Published by: Harper TEEN
Order at: Amazon
Reviewed by: Alex
What to Expect: A superb tale of a teen coming into her own.
All Pen wants is to be the kind of girl she’s always been. So why does everyone have a problem with it? They think the way she looks and acts means she’s trying to be a boy—that she should quit trying to be something she’s not. If she dresses like a girl, and does what her folks want, it will show respect. If she takes orders and does what her friend Colby wants, it will show her loyalty.
But respect and loyalty, Pen discovers, are empty words. Old-world parents, disintegrating friendships, and strong feelings for other girls drive Pen to see the truth—that in order to be who she truly wants to be, she’ll have to man up.
The first impression of the book starts with the cover. I’m loathe to admit this because I always want to transcend the notion I can look beyond the image to get to the real stuff, which would be inside the jacket cover (I’m often wrong about this. A good jacket cover is undeniably valuable). In this case, our heroine is holding up a wall: the sides of her head are shaved, her arms are crossed (over her chest…which is important), her t-shirt is effortlessly scrunched, her foot is on the wall, her face says do-not-mess-with-me. She is unadorned. She is alone. She is beautiful. She is tough. The aesthetic of the image is one used with graphic novels and comic books so there is a sense that this girl is a superhero. But because of the perspective, you — the onlooker — see her from above…which automatically means you are looking down on her.
This level of thought and attention to detail weaves all the way through the book.
Stay with me one more moment while I waffle excitedly about the first line. As much as I don’t want to admit that a cover can sway me one way or the other, I will go on and on and on about a first line that draws me in and accurately sets the scene for the rest of the book. So it goes without saying that since M-E Girard gave me a gem to work with, I must waffle on about it. Here it is:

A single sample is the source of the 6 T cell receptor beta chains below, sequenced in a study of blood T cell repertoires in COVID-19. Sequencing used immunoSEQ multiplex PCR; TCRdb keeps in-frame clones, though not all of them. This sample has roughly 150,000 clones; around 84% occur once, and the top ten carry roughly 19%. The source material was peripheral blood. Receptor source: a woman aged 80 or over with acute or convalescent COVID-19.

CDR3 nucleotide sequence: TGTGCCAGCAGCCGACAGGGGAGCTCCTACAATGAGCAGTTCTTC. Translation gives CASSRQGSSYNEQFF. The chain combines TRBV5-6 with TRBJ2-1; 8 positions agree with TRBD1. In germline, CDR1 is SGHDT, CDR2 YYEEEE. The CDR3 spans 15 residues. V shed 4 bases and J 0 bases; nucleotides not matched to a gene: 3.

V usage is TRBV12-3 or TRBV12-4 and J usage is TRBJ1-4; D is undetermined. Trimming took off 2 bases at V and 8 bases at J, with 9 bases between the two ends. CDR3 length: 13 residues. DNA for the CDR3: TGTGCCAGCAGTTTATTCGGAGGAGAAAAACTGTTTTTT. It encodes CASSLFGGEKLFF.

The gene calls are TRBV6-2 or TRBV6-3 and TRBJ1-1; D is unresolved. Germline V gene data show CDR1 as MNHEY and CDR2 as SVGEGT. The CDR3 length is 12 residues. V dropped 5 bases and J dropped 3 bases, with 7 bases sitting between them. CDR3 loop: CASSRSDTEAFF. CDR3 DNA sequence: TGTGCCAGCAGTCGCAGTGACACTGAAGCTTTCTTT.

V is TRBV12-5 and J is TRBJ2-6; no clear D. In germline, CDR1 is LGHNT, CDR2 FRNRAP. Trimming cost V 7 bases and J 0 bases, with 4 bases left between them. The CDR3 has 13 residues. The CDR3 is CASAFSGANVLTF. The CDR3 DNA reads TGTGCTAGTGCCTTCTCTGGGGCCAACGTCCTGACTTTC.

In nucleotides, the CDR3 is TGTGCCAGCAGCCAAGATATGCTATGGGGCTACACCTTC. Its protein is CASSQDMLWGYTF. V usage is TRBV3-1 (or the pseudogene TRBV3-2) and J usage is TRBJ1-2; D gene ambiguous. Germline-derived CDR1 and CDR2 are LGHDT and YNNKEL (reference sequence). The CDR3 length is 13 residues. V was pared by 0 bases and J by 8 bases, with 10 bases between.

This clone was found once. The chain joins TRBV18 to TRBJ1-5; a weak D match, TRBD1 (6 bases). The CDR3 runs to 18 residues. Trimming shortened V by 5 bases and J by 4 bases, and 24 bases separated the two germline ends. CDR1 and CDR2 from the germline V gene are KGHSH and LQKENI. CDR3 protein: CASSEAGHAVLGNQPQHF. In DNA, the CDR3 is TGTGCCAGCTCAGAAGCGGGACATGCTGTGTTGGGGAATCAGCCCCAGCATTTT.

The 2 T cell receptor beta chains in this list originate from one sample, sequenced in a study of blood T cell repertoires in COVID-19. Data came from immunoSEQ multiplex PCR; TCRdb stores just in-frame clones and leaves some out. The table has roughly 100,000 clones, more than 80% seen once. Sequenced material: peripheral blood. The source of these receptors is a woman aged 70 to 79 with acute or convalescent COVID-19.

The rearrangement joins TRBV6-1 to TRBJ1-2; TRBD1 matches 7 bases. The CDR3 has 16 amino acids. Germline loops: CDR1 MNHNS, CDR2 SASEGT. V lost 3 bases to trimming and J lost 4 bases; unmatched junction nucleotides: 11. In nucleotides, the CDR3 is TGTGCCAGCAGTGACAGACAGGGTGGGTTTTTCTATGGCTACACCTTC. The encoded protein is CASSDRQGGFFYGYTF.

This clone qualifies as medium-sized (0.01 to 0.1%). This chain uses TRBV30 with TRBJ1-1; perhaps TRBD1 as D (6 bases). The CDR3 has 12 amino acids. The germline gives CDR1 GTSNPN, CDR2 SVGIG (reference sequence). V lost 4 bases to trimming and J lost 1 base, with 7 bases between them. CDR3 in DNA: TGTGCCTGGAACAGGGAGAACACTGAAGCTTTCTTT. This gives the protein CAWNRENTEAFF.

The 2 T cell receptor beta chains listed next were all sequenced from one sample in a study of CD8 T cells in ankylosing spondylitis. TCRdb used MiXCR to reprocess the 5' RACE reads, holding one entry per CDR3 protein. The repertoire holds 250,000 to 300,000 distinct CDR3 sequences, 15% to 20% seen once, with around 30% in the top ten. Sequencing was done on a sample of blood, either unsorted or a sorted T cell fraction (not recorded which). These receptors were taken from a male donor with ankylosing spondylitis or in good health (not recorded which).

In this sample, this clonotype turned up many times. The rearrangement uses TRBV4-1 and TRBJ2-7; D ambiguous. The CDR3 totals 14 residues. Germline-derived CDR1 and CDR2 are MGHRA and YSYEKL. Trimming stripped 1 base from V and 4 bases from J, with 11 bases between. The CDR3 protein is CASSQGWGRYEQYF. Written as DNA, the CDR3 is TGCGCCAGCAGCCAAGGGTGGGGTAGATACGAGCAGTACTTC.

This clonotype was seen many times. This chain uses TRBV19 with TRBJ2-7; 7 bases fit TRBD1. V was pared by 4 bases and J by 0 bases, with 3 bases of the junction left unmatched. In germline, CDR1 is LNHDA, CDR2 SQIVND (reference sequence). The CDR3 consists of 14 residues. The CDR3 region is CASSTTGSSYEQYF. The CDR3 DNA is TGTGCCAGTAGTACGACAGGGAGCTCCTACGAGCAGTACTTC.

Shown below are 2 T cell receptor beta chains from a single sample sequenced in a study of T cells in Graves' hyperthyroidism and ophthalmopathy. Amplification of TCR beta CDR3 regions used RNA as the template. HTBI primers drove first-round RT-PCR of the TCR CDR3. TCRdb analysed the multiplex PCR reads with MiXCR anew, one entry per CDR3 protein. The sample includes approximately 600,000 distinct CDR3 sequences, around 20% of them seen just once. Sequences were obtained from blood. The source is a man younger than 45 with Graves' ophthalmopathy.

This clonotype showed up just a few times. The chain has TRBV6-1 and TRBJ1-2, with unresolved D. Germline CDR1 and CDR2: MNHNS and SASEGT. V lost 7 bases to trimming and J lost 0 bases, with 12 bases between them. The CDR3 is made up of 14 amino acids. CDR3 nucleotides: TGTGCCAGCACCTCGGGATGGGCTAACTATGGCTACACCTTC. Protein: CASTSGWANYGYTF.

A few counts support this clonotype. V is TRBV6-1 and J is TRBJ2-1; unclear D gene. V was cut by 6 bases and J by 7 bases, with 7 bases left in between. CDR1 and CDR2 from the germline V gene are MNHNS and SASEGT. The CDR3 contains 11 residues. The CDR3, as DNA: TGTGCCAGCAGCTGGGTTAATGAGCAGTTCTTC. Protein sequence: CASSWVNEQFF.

“There are four of us dudes sitting here right now, and I’ll kick all of their butts when it comes to video games — and I’m not even a dude in the first place.”
I happen to be ridiculously impatient. It’s a problem. In this case, I stopped reading after “right now” went to the blurb on the front cover and thought, goddamn it, which freaking person didn’t do their job when it came to even getting gender identification right? There it is, right? Six words in. The MC’s a dude. Why are you calling him a girl? Then I went back to read the rest of the sentence (sentence, mind you) to see that the author gave me the clarification I needed. Oh. She’s not a dude.
Right away, I know the following.
1. Gender identity is going to be a thing. The MC’s peeps are dudes. She’s kind of one of them. But she’s also not one of them. Because she is a she. We don’t yet know whether she likes being a she but we do know she is one.
2. She has no compunction about putting someone in their place, especially not a fellow dude, especially when it comes to video games, of which she is queen.
3. The sentence starts with her having a place in the world. It’s a happy place. But by the end, there’s already an exception. And I’m not even dude in the first place. Don’t get too comfortable. Someone, somewhere got it wrong. There’s going to be a big change. Who knows what’s going to happen?
4. M-E Girard is more clever than me.
On that last point, something that I really enjoyed was this feeling that I was a cat and she was my human, shining a red laser light in one spot to catch my attention, only to wiggle it around for me to frantically run in circles, around the room, possibly up a wall to in an attempt capture these shiny, elusive things.
The things, in this case, are questions about gender, sex, friendship, family, nationality, each of which must be handled by the heroine Pen.
Gender issues are at the forefront of this book. What comes out is that Pen not only identifies as a girl, she’s happy about it. Get the rest of the world out of her head and she’s content with who she is. And because she’s butch, someone that others perceive as male-looking, she enters into a territory that enters the space reserved for transgender and intersex discussions. Bathrooms, for one. Yet Pen remains clear – she doesn’t identify as trans. Nor does she identify as intersex. SHE doesn’t identify as genderqueer at all, though she comes into contact with a lot of people who do.